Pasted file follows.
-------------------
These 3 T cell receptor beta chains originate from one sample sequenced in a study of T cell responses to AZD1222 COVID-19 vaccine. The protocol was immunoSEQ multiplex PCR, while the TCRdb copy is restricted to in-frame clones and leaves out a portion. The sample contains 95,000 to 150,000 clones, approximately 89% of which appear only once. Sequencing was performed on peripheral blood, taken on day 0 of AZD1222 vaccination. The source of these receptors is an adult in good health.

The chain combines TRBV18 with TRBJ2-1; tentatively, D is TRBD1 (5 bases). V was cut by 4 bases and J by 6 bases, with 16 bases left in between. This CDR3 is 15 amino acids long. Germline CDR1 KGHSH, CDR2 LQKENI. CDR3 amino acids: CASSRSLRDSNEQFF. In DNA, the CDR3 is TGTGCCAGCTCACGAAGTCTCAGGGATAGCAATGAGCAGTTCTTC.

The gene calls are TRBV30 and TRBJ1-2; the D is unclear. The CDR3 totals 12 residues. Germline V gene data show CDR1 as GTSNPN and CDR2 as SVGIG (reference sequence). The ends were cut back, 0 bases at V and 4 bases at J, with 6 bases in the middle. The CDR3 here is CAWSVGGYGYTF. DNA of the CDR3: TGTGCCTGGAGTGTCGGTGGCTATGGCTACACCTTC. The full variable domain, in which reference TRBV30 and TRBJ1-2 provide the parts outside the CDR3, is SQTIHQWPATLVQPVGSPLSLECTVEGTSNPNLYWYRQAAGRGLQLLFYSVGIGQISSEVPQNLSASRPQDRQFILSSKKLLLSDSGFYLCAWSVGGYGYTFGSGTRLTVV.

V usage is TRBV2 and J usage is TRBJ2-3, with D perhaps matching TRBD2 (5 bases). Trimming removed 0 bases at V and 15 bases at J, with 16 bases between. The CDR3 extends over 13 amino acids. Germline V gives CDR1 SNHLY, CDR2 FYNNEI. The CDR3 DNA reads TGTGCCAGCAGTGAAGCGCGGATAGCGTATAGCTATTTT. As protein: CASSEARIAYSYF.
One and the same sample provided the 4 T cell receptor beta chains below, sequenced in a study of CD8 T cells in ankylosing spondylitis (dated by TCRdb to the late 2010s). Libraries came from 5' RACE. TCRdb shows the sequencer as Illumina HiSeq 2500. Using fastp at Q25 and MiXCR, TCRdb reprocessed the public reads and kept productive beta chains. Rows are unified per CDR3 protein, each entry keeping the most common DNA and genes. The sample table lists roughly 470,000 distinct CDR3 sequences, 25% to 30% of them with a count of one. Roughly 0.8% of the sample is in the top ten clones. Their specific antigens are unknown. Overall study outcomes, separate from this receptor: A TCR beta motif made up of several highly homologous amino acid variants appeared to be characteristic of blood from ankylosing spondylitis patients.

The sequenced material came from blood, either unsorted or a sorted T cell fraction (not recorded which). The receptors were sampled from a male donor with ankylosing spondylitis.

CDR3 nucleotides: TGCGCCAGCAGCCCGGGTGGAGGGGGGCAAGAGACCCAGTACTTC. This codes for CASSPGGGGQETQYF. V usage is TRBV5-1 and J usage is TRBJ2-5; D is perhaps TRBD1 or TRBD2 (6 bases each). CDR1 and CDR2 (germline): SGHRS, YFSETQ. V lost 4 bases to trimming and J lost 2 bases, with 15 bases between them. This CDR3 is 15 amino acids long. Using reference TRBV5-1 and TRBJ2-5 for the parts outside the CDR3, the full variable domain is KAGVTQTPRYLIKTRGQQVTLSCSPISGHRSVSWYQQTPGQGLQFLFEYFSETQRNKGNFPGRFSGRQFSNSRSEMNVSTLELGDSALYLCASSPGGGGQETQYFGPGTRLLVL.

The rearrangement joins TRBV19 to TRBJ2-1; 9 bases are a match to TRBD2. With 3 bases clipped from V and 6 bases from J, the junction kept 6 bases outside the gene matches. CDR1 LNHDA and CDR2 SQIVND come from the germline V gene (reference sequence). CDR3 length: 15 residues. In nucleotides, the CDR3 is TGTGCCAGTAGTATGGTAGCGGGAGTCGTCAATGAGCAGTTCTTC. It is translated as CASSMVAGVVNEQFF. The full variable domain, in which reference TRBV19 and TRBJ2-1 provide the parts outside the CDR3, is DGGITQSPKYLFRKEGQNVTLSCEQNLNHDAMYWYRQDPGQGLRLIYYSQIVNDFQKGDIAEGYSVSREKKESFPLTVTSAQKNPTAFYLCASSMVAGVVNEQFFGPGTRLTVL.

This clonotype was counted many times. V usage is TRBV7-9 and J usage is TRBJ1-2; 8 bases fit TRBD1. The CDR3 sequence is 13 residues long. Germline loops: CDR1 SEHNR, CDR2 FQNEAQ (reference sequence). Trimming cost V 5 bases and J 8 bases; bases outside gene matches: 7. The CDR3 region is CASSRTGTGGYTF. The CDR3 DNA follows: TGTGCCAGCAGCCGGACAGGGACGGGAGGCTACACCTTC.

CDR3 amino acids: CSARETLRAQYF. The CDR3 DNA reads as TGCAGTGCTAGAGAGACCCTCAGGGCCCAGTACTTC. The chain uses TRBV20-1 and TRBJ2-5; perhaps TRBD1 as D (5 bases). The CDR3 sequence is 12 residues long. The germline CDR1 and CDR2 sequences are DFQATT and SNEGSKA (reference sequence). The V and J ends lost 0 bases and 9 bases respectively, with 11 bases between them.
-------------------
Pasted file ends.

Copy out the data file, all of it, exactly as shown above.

These 3 T cell receptor beta chains originate from one sample sequenced in a study of T cell responses to AZD1222 COVID-19 vaccine. The protocol was immunoSEQ multiplex PCR, while the TCRdb copy is restricted to in-frame clones and leaves out a portion. The sample contains 95,000 to 150,000 clones, approximately 89% of which appear only once. Sequencing was performed on peripheral blood, taken on day 0 of AZD1222 vaccination. The source of these receptors is an adult in good health.

The chain combines TRBV18 with TRBJ2-1; tentatively, D is TRBD1 (5 bases). V was cut by 4 bases and J by 6 bases, with 16 bases left in between. This CDR3 is 15 amino acids long. Germline CDR1 KGHSH, CDR2 LQKENI. CDR3 amino acids: CASSRSLRDSNEQFF. In DNA, the CDR3 is TGTGCCAGCTCACGAAGTCTCAGGGATAGCAATGAGCAGTTCTTC.

The gene calls are TRBV30 and TRBJ1-2; the D is unclear. The CDR3 totals 12 residues. Germline V gene data show CDR1 as GTSNPN and CDR2 as SVGIG (reference sequence). The ends were cut back, 0 bases at V and 4 bases at J, with 6 bases in the middle. The CDR3 here is CAWSVGGYGYTF. DNA of the CDR3: TGTGCCTGGAGTGTCGGTGGCTATGGCTACACCTTC. The full variable domain, in which reference TRBV30 and TRBJ1-2 provide the parts outside the CDR3, is SQTIHQWPATLVQPVGSPLSLECTVEGTSNPNLYWYRQAAGRGLQLLFYSVGIGQISSEVPQNLSASRPQDRQFILSSKKLLLSDSGFYLCAWSVGGYGYTFGSGTRLTVV.

V usage is TRBV2 and J usage is TRBJ2-3, with D perhaps matching TRBD2 (5 bases). Trimming removed 0 bases at V and 15 bases at J, with 16 bases between. The CDR3 extends over 13 amino acids. Germline V gives CDR1 SNHLY, CDR2 FYNNEI. The CDR3 DNA reads TGTGCCAGCAGTGAAGCGCGGATAGCGTATAGCTATTTT. As protein: CASSEARIAYSYF.
One and the same sample provided the 4 T cell receptor beta chains below, sequenced in a study of CD8 T cells in ankylosing spondylitis (dated by TCRdb to the late 2010s). Libraries came from 5' RACE. TCRdb shows the sequencer as Illumina HiSeq 2500. Using fastp at Q25 and MiXCR, TCRdb reprocessed the public reads and kept productive beta chains. Rows are unified per CDR3 protein, each entry keeping the most common DNA and genes. The sample table lists roughly 470,000 distinct CDR3 sequences, 25% to 30% of them with a count of one. Roughly 0.8% of the sample is in the top ten clones. Their specific antigens are unknown. Overall study outcomes, separate from this receptor: A TCR beta motif made up of several highly homologous amino acid variants appeared to be characteristic of blood from ankylosing spondylitis patients.

The sequenced material came from blood, either unsorted or a sorted T cell fraction (not recorded which). The receptors were sampled from a male donor with ankylosing spondylitis.

CDR3 nucleotides: TGCGCCAGCAGCCCGGGTGGAGGGGGGCAAGAGACCCAGTACTTC. This codes for CASSPGGGGQETQYF. V usage is TRBV5-1 and J usage is TRBJ2-5; D is perhaps TRBD1 or TRBD2 (6 bases each). CDR1 and CDR2 (germline): SGHRS, YFSETQ. V lost 4 bases to trimming and J lost 2 bases, with 15 bases between them. This CDR3 is 15 amino acids long. Using reference TRBV5-1 and TRBJ2-5 for the parts outside the CDR3, the full variable domain is KAGVTQTPRYLIKTRGQQVTLSCSPISGHRSVSWYQQTPGQGLQFLFEYFSETQRNKGNFPGRFSGRQFSNSRSEMNVSTLELGDSALYLCASSPGGGGQETQYFGPGTRLLVL.

The rearrangement joins TRBV19 to TRBJ2-1; 9 bases are a match to TRBD2. With 3 bases clipped from V and 6 bases from J, the junction kept 6 bases outside the gene matches. CDR1 LNHDA and CDR2 SQIVND come from the germline V gene (reference sequence). CDR3 length: 15 residues. In nucleotides, the CDR3 is TGTGCCAGTAGTATGGTAGCGGGAGTCGTCAATGAGCAGTTCTTC. It is translated as CASSMVAGVVNEQFF. The full variable domain, in which reference TRBV19 and TRBJ2-1 provide the parts outside the CDR3, is DGGITQSPKYLFRKEGQNVTLSCEQNLNHDAMYWYRQDPGQGLRLIYYSQIVNDFQKGDIAEGYSVSREKKESFPLTVTSAQKNPTAFYLCASSMVAGVVNEQFFGPGTRLTVL.

This clonotype was counted many times. V usage is TRBV7-9 and J usage is TRBJ1-2; 8 bases fit TRBD1. The CDR3 sequence is 13 residues long. Germline loops: CDR1 SEHNR, CDR2 FQNEAQ (reference sequence). Trimming cost V 5 bases and J 8 bases; bases outside gene matches: 7. The CDR3 region is CASSRTGTGGYTF. The CDR3 DNA follows: TGTGCCAGCAGCCGGACAGGGACGGGAGGCTACACCTTC.

CDR3 amino acids: CSARETLRAQYF. The CDR3 DNA reads as TGCAGTGCTAGAGAGACCCTCAGGGCCCAGTACTTC. The chain uses TRBV20-1 and TRBJ2-5; perhaps TRBD1 as D (5 bases). The CDR3 sequence is 12 residues long. The germline CDR1 and CDR2 sequences are DFQATT and SNEGSKA (reference sequence). The V and J ends lost 0 bases and 9 bases respectively, with 11 bases between them.